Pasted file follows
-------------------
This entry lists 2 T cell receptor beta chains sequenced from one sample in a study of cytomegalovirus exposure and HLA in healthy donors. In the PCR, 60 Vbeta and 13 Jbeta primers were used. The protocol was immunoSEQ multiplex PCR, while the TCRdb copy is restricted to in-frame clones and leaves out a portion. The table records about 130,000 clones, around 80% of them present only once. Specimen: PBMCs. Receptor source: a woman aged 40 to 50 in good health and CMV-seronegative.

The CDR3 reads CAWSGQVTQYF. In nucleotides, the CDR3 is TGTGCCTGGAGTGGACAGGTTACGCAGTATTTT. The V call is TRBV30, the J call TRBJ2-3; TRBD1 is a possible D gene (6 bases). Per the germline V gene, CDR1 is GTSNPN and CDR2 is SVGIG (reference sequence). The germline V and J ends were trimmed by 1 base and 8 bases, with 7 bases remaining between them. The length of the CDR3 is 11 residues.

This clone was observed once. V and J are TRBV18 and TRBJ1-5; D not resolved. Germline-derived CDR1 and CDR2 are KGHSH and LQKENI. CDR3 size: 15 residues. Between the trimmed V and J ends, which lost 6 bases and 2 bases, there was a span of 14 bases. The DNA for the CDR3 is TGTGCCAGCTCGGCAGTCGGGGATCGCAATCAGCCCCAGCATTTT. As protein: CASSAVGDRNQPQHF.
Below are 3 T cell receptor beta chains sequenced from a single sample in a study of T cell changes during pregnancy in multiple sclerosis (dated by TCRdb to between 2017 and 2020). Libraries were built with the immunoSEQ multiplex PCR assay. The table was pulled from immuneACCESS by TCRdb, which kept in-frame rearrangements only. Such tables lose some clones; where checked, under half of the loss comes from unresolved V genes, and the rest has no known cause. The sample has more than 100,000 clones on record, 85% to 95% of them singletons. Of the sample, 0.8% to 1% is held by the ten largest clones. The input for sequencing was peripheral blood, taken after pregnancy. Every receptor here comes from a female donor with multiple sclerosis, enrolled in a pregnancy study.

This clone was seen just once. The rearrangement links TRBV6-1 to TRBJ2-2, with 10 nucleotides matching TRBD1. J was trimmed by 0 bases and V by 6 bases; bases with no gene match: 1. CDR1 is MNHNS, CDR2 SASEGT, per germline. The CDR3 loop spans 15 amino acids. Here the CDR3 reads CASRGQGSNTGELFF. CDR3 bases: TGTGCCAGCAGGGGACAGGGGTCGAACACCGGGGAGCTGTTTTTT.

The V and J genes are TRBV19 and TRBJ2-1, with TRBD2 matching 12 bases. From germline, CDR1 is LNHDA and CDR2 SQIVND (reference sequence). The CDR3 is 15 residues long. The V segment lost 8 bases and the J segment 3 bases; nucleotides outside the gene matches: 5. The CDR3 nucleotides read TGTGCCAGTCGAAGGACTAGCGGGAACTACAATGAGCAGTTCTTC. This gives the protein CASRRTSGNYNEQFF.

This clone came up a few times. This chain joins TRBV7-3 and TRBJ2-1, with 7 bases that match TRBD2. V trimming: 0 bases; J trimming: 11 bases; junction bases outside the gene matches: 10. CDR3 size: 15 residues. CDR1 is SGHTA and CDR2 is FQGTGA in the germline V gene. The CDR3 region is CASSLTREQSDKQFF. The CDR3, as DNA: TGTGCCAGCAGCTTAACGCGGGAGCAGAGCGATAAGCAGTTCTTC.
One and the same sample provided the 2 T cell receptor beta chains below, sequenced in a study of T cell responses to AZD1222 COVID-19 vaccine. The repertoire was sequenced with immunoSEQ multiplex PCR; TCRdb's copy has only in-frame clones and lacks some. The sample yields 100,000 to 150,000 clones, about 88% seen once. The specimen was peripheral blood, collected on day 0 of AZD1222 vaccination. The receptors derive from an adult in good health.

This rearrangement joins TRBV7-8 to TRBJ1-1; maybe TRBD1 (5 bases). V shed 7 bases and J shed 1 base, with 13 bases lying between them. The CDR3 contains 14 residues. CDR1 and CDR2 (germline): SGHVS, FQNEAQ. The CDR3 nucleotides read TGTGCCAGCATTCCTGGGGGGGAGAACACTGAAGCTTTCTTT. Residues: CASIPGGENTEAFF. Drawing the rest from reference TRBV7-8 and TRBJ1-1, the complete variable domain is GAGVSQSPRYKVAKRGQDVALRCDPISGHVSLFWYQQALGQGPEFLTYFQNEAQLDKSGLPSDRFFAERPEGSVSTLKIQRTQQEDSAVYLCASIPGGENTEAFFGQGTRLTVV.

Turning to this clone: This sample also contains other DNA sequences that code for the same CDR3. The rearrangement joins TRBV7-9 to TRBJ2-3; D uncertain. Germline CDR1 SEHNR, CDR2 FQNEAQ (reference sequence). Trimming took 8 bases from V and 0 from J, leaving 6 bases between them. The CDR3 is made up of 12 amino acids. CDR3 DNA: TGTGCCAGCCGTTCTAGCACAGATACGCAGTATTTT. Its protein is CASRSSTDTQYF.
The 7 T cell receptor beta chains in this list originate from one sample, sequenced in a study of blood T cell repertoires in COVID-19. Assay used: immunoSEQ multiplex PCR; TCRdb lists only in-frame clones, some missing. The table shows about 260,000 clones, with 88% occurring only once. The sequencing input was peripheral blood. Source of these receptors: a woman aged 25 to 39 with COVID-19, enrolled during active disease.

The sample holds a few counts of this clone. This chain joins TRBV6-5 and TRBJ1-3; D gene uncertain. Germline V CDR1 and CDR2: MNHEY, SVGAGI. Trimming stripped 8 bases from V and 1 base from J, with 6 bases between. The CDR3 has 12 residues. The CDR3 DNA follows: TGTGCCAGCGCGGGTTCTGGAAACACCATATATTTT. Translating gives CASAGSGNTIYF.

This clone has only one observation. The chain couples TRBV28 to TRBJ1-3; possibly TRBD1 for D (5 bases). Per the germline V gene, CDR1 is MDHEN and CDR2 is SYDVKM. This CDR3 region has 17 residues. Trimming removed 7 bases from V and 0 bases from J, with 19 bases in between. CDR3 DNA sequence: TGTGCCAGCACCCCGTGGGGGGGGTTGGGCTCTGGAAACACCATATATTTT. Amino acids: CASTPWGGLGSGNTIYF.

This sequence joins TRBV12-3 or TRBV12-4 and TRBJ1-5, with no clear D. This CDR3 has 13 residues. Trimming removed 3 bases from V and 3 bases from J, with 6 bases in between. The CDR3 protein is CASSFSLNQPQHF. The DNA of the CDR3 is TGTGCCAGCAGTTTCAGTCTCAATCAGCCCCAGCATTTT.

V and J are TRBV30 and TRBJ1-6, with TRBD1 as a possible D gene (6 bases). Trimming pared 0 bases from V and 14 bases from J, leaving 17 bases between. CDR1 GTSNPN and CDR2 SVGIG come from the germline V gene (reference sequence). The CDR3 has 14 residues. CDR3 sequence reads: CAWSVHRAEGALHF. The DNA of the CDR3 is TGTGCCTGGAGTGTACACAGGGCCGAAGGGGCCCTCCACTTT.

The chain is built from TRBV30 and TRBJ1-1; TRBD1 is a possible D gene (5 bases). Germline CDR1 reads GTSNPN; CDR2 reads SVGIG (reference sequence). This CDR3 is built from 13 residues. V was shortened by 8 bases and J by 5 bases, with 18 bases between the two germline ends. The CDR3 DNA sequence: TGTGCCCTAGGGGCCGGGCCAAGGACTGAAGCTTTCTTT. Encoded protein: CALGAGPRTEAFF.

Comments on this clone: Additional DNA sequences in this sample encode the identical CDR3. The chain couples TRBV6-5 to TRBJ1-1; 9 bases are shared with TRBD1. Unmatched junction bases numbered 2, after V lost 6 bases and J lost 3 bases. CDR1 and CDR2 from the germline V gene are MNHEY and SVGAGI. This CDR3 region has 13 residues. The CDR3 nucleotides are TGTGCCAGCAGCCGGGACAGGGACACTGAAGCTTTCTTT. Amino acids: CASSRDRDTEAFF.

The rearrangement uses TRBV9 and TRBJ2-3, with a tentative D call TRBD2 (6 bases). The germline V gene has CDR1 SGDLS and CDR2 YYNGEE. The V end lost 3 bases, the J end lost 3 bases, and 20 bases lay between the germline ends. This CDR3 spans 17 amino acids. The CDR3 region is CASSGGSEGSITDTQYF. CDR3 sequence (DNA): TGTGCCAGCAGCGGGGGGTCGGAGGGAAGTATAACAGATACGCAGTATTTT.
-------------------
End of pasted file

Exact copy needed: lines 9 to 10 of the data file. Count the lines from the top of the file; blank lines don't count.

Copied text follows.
This rearrangement joins TRBV7-8 to TRBJ1-1; maybe TRBD1 (5 bases). V shed 7 bases and J shed 1 base, with 13 bases lying between them. The CDR3 contains 14 residues. CDR1 and CDR2 (germline): SGHVS, FQNEAQ. The CDR3 nucleotides read TGTGCCAGCATTCCTGGGGGGGAGAACACTGAAGCTTTCTTT. Residues: CASIPGGENTEAFF. Drawing the rest from reference TRBV7-8 and TRBJ1-1, the complete variable domain is GAGVSQSPRYKVAKRGQDVALRCDPISGHVSLFWYQQALGQGPEFLTYFQNEAQLDKSGLPSDRFFAERPEGSVSTLKIQRTQQEDSAVYLCASIPGGENTEAFFGQGTRLTVV.

Turning to this clone: This sample also contains other DNA sequences that code for the same CDR3. The rearrangement joins TRBV7-9 to TRBJ2-3; D uncertain. Germline CDR1 SEHNR, CDR2 FQNEAQ (reference sequence). Trimming took 8 bases from V and 0 from J, leaving 6 bases between them. The CDR3 is made up of 12 amino acids. CDR3 DNA: TGTGCCAGCCGTTCTAGCACAGATACGCAGTATTTT. Its protein is CASRSSTDTQYF.